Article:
Ronald Dunbar insists he didn’t go looking for a fight on April 21, 2021.
He said he wasn’t the aggressor that night, that he’s not a violent man.
He was just a guy out for a drink with his wife at the Spring Inn in Elmhurst before grabbing a pizza to take home after helping his daughter buy her first car.
The fight – and fate – found him that night, he said. That he took a life, even though he said it was in self-defense, haunts him still.
Dunbar is charged with first-degree murder in the death of Karl Bomba, 28, of Yorkville. Dunbar’s indictment states that he “stabbed Karl Bomba about the body with a knife.”
Dunbar’s attorneys plan to argue self-defense if the case goes to trial. He claims Bomba and another man he was with that night were drunk and violently attacked others inside and outside the bar. Bomba then turned in a rage and approached him outside, Dunbar said.
Witnesses and a roughly 50-second video taken from across Spring Road back up the contention that Bomba and the other man were the instigators and out of control, according to defense attorneys Daniel Cummings and Paul DeLuca. The Daily Herald is not identifying the other man because he has not been charged.
“I actually thought they might decide not to charge [Dunbar] when they saw the video and they talked to the witnesses,” Cummings said. “But maybe because somebody has died they feel obligated to go forward. But I just don’t feel this is a murder case. This is about as clear a self-defense case as I think you can have.”
The DuPage County state’s attorney’s office, Elmhurst police and the other man all declined to comment, citing the case pending against Dunbar.
Dunbar, Cummings and DeLuca sat for an interview with the Daily Herald on July 28 at DeLuca’s office in Oakbrook Terrace. The Daily Herald held this story until now while waiting for DuPage County Judge Ann Celine O’Hallaren Walsh to rule on a request from the state’s attorney’s office to prevent police reports from being made public. The Daily Herald sought the reports as part of a Freedom of Information Act request to check Dunbar’s account.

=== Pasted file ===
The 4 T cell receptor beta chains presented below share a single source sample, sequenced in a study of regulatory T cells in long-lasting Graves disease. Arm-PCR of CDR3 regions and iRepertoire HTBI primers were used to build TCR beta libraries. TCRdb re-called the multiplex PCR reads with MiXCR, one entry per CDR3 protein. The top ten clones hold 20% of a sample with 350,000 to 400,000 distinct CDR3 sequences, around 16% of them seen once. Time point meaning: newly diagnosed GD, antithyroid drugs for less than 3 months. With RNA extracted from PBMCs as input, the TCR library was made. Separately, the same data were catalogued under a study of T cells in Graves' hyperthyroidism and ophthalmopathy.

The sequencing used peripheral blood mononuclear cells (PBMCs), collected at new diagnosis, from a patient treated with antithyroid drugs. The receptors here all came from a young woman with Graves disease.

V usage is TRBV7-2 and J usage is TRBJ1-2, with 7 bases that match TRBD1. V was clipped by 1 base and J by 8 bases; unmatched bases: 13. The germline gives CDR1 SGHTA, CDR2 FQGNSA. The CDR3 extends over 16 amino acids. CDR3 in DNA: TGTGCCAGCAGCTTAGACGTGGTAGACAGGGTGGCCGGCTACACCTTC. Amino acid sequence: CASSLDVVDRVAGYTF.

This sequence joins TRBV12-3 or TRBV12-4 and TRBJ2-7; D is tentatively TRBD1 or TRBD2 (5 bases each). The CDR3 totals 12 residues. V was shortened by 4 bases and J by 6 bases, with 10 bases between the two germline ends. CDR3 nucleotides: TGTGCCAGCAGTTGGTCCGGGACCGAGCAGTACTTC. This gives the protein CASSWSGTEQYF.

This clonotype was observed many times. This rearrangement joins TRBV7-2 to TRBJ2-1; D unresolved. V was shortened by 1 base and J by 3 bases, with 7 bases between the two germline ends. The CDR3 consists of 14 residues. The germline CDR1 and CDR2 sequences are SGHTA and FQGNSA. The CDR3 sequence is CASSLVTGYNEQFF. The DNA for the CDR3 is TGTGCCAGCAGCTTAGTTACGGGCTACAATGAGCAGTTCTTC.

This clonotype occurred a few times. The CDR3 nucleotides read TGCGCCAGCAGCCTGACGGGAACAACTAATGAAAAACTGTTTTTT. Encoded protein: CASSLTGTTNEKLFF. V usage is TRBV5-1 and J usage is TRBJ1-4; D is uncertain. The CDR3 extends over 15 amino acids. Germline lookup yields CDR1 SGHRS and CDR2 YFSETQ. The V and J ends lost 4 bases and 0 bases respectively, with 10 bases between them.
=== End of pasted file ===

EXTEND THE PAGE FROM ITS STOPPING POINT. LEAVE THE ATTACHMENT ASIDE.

Despite Dunbar wanting his version of events shared, Walsh denied the Daily Herald’s request on Sept. 23 and agreed with the state’s attorney’s argument that releasing the records posed an “immediate threat” to Dunbar’s right to a fair trial.
Courtroom testimony from Elmhurst police officials, however, offered details on how the fight began April 21, 2021.
It’s an unusual move for a murder defendant to speak out publicly about his case before trial, but Dunbar and his attorneys believe it was the right thing and allowable under the canon of ethics.
“Here’s the thing: We feel like the jury pool could be prejudiced by the coverage in the case,” DeLuca said. “The mug shot [of Dunbar] looks terrible, and I think [prosecutors] are actually playing a little bit of a game, too, where they’re trying to put their facts out there and some of those facts I don’t think are accurate. That’s why we’re doing what we’re doing.”
A neighborhood place
Dunbar, now 57, is a lifelong DuPage County resident, a homebuilder who grew up in Elmhurst and now lives in Lombard. He is college-educated and has two college-educated kids. He’s a former youth hockey coach who has “never been in trouble in my life,” Dunbar said.
“I’ve had people from out of the blue from the community call me up and say, ‘Can we testify for Ron as a character witness?’” Cummings added.
Dunbar estimates he has been going to the Spring Inn for 25 years. He describes it as a quiet, neighborhood sports bar with an older, regular clientele that probably was watching baseball that night.
“It’s typical for us. We’ll go there, have a couple of beers, order a pizza, pick it up and bring the pizza home,” he said.
Bomba and his companions arrived about 5:30 p.m., shortly after Dunbar and his wife. Dunbar said he noticed them walk in but didn’t think much about it. A little while later, Bomba and the woman he was with went into a one-person women’s bathroom together.